“Epithalamion,” is a marriage ode written by the English Renaissance poet Edmund Spenser. This poem was published originally with his sonnet sequence . It might sound like scientific jargon, but Edmund Spenser’s ‘Epithalamion’ is actually a sort of love poem! Explore this lesson to discover more. Epithalamion: Epithalamion, marriage ode by Edmund Spenser, originally published with his sonnet sequence Amoretti in The poem celebrates Spenser’s.

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The couple wakes up, and Spenser begs the muses to help him on his artistic endeavor for the day. Phoebe was associated with the Moon in mythology. Or whose is that faire face, that shines so bright, Is it not Cinthia, she that never sleepes, But walkes about high heaven al the night? Now none doth hinder you, that say or sing, Ne will the woods now answer, nor your Eccho ring. From Sonnet 63 through Sonnet 85, the speaker revisits many of his earlier motifs, changing them to suit the new relationship between himself and his beloved.

This magnificent sequence is far too complex in its detail to examine closely, but certain points may be noted. Now night is come, now soone her disaray, And in her bed her lay; Lay her in lillies and in violets, And silken courteins over her display, And odourd sheetes, and Arras coverlets. Epithalamion goes in hand with Amoretti.

Now he is the hunter and she is the game; he is the victor, and she the vanquished. Now al is done; bring home the bride againe, Bring home the triumph of our victory, Bring home with you the glory of her gaine, With joyance bring her and with jollity. He knows he will be devoured; he wants only to stay the pain in favor of a quick kill. Mavis is dialect for thrush, which comes from the tale of Philomela in Greek mythology.

Nor the night Raven that still deadly yels, Nor damned ghosts cald up with mighty spels, Nor griesly vultures make spenseer once affeard: The day has begun, and Elizabeth needs to wake up. The description of this idea of Heaven is filled with their desires and will bring lasting happiness. Both give higher place to the suitor than previous sonnets, but also insist that he will be a merciful winner unlike the beloved and there will be lasting peace between the two of them.


Spenser was a writer in the Elizabethan Eraand a devotee to the Protestant church [2]. There are many birds singing to mates in this stanza, and it comes out to the tune of the couples wedding song. The next set of stanzas turn Cupid’s attention from the speaker and toward suummary beloved. Diana from Aresearchguide Hi there, would you like to get such a paper? Let none of these theyr drery accents sing; Ne let the woods them answer, nor theyr eccho ring.

The mythology tells that Selene was in love with the Shepherd.

Epithalamion | poem by Spenser |

This melancholy conclusion, to be reversed ed,und the triumph of the Epithalamionperhaps an effect of the convention by which sonnet sequences end, for the most part, either in rejection and despair, or as in Petrarch’s case, with the loss of the beloved through death: The use of Greek mythology is unexpected for the piece, as Spenser was Protestant. Spenser uses the structure of his writing to portray the length of time his love will last: It has twenty three stanzas of usually seventeen lines which are of unequal length and intricate rhyme pattern, each stanza ending in a fourteen syllable line which forms a varied refrain.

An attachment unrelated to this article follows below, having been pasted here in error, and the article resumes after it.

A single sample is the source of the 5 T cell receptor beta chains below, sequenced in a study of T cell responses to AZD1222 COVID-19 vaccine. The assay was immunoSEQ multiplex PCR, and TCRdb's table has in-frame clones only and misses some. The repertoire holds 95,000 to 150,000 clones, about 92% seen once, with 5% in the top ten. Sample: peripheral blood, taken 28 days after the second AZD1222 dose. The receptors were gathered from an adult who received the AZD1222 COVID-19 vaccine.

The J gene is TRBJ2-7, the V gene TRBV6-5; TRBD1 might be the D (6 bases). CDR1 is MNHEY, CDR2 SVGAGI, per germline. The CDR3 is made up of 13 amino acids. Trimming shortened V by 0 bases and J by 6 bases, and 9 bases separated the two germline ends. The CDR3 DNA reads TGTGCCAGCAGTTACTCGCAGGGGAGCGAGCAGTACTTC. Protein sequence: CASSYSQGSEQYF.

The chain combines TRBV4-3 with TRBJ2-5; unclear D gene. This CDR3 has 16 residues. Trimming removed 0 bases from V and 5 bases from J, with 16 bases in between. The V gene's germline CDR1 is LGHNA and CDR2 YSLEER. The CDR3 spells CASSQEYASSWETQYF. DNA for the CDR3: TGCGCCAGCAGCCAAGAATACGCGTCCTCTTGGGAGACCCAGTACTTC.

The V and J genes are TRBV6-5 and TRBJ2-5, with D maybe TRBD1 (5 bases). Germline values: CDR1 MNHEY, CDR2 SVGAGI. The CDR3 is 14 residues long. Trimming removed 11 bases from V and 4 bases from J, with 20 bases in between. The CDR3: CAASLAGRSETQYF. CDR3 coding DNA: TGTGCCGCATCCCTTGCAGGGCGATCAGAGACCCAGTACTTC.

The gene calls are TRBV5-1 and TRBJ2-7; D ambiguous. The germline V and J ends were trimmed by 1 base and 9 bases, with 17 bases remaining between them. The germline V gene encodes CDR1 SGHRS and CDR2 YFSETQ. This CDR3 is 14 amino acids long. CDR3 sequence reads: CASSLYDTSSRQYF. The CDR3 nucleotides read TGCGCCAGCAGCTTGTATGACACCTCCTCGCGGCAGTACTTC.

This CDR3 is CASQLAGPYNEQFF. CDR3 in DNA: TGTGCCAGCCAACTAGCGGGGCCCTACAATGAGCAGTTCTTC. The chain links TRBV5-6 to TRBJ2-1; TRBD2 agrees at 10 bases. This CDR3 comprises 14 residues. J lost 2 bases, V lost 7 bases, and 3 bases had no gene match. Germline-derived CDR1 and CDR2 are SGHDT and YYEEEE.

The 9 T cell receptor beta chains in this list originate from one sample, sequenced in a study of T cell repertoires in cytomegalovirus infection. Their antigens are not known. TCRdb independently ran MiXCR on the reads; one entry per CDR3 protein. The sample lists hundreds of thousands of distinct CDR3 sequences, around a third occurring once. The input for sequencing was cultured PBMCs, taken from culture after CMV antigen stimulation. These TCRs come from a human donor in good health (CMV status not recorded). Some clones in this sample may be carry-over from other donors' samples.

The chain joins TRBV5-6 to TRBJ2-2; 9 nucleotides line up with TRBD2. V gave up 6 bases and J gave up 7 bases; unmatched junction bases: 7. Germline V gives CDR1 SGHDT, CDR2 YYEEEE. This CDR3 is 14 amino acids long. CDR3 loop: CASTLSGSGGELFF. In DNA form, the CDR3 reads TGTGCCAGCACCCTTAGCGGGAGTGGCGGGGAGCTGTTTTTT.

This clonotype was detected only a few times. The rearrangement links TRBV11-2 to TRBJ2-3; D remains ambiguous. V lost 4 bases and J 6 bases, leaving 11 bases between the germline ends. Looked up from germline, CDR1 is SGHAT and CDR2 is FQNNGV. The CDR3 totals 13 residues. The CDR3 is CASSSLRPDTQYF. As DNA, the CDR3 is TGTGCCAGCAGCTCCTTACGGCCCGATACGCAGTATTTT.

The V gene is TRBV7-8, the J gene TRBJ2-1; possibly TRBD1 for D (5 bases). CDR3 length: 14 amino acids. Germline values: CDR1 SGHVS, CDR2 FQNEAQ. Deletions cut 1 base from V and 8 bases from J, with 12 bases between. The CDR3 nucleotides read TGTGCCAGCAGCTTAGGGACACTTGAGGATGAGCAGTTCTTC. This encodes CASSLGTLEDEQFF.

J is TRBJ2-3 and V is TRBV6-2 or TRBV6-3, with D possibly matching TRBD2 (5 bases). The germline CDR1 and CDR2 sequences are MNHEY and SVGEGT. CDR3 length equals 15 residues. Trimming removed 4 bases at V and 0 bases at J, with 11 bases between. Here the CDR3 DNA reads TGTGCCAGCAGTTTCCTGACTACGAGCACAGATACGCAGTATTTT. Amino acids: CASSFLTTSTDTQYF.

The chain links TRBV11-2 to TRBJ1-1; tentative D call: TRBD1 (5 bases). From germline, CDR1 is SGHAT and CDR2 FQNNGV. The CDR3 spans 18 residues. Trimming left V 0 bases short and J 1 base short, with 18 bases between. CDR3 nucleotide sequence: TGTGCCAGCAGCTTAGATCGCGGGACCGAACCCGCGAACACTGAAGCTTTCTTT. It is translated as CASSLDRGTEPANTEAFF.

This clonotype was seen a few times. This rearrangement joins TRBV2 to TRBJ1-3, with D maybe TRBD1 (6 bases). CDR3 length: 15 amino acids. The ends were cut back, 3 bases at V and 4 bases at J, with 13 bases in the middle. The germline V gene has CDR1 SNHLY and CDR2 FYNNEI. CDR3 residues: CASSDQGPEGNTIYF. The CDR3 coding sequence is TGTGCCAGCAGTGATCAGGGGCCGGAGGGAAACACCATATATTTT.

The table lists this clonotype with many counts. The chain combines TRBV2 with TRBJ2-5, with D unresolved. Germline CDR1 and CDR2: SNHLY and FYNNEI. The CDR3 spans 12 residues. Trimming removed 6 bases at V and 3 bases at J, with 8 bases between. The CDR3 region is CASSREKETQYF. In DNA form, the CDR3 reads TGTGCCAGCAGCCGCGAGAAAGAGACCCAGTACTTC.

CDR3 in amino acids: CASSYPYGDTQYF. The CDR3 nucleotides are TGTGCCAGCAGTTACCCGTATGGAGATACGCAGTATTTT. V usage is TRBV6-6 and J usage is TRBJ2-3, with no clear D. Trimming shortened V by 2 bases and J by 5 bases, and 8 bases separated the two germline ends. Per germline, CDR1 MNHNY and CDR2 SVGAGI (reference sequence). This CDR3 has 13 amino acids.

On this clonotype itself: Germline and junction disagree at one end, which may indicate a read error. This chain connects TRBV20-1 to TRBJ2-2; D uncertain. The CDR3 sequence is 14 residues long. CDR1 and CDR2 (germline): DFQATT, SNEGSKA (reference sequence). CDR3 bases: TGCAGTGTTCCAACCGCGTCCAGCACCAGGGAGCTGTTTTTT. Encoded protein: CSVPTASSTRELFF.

Ring ye the bels, ye yong men of the towne, And leave your wonted labors for this day: After the ceremony, Spenser becomes even more anxious at the thought of consummating the marriage. He asks the nymphs to wake his sleeping love so the day can begin.

Epithalamio is a poem celebrating a marriage. Spenser’s wedding is one day; the first 16 stanzas are the day time and the last 8 are the night time, and the relationship with Boyle has been occurring for a year.


Spenser is in fact putting his earlier work to its proper purpose, now revealed to him in the beauty of his beloved.

Epithalamion by Edmund Spenser

When Hera caught Zeus in the act, she made it so Echo could only repeat the last words she said. His beloved refuses to look favorably upon his suit, so his reaction ranges from despairing self-deprecation to angry tirade against her stubbornness. The figure of Charissa Charity- Faerie Queene I, 10and the quest of Britomart which is to end in marriage, present the same essential image.

As the ceremony begins, Spenser shifts from praising Greek Gods and beings to Christian language to praise Elizabeth.

Spenser is asking for help from Bacchus in fertility with Elizabeth. And let the mayds and yongmen cease to sing: Epithalamiln trusts her with his secrets and his true self. These were printed in one volume in A nephew of the Liberal journalist and biographer J.

Retrieved 2 May Selene is watching Spenser and Elizabeth with jealousy, because her lover cannot interact with her. Please note that our editors may make some formatting changes or correct spelling or grammatical errors, and may also contact you if any clarifications are needed. Why stand ye still ye virgins in amaze, Upon her epithqlamion to gaze, Whiles ye forget your former smumary to sing, To which the woods did answer and your eccho ring.

Now bring the Bryde into the brydall boures.

United States of America: They deal not so much with this human revelation of beauty, as with the lover’s reaction to it. The final set of stanzas focus almost entirely on an incident involving Cupid epenser Venus. Nymphs animate nature and the land. Thank You for Your Contribution!